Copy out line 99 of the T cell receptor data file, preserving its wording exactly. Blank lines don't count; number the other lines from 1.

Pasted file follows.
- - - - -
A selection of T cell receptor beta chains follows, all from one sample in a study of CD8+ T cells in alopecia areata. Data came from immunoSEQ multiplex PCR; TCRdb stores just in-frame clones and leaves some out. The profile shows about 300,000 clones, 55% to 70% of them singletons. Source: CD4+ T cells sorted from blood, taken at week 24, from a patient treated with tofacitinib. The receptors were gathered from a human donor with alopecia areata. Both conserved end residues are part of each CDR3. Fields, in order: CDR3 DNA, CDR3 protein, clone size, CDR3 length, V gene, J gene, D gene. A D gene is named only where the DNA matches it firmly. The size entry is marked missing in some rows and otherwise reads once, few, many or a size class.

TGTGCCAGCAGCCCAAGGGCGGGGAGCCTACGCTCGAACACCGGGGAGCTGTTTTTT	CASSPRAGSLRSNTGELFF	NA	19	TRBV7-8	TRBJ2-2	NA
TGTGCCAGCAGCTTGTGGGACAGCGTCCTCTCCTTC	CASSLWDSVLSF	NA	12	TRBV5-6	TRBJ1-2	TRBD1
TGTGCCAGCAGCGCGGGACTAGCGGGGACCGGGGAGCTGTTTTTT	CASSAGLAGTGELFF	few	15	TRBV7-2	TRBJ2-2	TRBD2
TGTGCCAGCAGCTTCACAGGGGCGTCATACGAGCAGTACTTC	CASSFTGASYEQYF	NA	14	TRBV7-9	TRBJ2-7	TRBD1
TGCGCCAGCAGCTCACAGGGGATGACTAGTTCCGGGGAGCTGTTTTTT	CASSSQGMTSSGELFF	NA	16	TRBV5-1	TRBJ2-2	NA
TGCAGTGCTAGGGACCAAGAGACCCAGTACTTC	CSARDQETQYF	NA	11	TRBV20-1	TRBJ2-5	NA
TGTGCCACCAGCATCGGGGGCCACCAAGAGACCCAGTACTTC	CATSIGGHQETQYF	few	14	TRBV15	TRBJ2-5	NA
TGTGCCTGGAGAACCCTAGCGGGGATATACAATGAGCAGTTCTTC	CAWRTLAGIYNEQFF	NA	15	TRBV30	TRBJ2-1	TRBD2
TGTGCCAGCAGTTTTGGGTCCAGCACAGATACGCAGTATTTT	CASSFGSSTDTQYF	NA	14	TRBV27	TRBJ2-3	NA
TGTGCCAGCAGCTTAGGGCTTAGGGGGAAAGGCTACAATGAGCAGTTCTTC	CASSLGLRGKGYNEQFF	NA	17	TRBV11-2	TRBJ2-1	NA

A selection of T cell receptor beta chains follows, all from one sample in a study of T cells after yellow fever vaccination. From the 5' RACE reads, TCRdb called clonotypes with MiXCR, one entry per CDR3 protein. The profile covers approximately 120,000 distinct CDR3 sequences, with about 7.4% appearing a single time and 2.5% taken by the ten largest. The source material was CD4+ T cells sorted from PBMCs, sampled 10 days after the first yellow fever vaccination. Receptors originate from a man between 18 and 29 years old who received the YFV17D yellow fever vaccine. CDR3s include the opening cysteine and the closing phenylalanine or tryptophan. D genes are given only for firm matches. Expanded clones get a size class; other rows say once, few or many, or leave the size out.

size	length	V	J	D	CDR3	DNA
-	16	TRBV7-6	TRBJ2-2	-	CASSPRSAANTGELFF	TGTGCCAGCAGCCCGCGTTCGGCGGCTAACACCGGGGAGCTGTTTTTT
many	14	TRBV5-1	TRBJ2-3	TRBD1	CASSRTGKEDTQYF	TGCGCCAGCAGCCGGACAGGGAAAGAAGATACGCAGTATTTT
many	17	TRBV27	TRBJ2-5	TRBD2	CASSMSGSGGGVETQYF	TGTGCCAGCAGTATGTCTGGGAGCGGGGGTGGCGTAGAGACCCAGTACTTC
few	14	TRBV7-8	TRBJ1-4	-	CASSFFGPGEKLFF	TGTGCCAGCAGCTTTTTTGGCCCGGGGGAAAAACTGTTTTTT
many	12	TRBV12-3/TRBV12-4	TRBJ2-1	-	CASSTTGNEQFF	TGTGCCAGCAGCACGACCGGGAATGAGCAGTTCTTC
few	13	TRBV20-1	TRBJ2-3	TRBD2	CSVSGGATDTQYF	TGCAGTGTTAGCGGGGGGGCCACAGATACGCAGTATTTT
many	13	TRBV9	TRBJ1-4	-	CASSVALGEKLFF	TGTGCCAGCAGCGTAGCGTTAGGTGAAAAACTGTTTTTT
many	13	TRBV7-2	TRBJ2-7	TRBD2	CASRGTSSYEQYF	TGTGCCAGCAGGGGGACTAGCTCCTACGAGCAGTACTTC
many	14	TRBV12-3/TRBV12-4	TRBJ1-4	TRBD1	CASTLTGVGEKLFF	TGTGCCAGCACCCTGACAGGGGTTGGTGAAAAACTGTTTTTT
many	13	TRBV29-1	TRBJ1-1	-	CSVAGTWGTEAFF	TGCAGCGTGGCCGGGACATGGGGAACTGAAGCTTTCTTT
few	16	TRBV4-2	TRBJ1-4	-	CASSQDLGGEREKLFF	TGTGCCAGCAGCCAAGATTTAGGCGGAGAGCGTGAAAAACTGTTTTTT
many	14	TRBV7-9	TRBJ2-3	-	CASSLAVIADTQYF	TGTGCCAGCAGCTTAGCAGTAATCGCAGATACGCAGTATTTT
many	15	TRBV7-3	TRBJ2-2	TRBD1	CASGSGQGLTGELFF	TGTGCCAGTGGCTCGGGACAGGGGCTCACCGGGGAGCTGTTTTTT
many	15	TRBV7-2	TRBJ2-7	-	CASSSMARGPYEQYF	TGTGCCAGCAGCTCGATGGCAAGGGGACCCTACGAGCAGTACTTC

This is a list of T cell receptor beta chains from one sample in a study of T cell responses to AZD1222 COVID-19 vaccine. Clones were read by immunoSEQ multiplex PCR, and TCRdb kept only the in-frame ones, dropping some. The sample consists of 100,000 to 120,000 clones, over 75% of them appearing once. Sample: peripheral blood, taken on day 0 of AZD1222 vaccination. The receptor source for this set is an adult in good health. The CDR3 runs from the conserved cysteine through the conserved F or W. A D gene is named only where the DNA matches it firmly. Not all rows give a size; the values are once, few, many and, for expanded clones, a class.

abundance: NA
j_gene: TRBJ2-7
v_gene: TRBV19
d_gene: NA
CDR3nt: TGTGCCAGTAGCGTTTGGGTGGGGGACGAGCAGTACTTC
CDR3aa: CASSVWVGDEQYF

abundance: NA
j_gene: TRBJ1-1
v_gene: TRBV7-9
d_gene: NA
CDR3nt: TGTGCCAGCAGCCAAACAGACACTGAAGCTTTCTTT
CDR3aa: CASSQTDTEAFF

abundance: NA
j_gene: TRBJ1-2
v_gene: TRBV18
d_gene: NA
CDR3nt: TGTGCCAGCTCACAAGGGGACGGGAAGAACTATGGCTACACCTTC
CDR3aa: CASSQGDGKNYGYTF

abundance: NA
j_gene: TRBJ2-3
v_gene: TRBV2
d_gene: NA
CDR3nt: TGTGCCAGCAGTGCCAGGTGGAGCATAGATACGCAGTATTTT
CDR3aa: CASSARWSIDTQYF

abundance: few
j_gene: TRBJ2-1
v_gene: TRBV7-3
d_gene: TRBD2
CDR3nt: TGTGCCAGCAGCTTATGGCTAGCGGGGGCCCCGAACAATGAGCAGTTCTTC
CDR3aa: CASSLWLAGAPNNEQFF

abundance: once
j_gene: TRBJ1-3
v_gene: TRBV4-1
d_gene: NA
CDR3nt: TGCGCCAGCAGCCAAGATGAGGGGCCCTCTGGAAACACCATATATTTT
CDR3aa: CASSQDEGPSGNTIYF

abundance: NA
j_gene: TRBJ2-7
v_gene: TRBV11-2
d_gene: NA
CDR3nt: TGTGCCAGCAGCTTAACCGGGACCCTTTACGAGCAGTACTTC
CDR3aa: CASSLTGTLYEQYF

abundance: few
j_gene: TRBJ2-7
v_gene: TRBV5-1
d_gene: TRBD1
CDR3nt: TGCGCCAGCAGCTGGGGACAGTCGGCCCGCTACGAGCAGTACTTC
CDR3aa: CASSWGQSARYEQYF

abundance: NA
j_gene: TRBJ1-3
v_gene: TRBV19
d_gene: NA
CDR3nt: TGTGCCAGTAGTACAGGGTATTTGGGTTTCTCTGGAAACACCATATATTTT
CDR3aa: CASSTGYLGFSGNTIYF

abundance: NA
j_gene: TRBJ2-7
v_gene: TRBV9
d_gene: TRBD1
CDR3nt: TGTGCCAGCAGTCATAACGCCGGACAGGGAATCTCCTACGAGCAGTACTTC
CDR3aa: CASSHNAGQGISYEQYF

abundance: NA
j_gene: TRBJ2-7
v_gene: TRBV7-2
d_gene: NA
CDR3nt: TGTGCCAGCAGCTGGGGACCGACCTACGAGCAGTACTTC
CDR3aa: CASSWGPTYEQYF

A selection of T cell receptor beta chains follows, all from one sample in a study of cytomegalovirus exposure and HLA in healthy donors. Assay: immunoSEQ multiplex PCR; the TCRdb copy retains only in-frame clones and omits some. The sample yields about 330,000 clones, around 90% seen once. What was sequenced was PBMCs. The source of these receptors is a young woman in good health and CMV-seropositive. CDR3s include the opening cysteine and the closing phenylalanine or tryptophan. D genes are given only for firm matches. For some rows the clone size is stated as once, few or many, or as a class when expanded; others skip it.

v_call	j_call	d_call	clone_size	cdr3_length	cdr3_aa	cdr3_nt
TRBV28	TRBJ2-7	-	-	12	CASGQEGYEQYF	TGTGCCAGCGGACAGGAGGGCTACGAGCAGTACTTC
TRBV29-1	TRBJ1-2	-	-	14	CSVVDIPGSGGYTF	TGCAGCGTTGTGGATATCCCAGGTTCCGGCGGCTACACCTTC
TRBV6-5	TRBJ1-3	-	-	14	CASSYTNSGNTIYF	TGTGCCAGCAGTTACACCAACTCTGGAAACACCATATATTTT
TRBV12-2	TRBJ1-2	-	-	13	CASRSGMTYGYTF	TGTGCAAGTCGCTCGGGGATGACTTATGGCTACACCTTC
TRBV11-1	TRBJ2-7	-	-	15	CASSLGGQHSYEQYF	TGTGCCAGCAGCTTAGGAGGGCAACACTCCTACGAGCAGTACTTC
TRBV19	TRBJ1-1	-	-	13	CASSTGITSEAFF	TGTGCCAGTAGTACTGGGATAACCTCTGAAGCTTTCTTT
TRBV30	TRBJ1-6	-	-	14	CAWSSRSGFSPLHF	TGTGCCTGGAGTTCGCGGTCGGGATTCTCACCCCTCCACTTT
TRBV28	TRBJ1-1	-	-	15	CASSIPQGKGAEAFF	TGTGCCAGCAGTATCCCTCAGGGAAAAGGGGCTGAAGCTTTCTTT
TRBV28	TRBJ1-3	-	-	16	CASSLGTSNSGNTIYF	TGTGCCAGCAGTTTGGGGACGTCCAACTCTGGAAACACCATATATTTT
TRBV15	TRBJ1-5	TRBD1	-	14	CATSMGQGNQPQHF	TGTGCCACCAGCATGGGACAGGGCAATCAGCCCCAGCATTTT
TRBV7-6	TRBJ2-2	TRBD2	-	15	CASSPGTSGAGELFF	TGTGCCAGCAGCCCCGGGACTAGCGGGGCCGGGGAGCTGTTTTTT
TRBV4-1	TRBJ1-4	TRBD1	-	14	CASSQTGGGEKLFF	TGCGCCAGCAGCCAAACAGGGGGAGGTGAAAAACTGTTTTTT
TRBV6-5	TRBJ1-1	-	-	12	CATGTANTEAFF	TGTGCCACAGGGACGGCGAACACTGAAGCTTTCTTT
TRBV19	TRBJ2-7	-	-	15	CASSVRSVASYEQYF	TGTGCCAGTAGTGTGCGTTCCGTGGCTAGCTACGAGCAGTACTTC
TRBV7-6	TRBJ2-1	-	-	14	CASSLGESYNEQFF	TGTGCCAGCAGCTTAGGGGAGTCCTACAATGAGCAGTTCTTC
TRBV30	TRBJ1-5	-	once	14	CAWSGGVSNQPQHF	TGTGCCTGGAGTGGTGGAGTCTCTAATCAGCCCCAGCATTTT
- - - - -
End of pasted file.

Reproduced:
TRBV6-5	TRBJ1-3	-	-	14	CASSYTNSGNTIYF	TGTGCCAGCAGTTACACCAACTCTGGAAACACCATATATTTT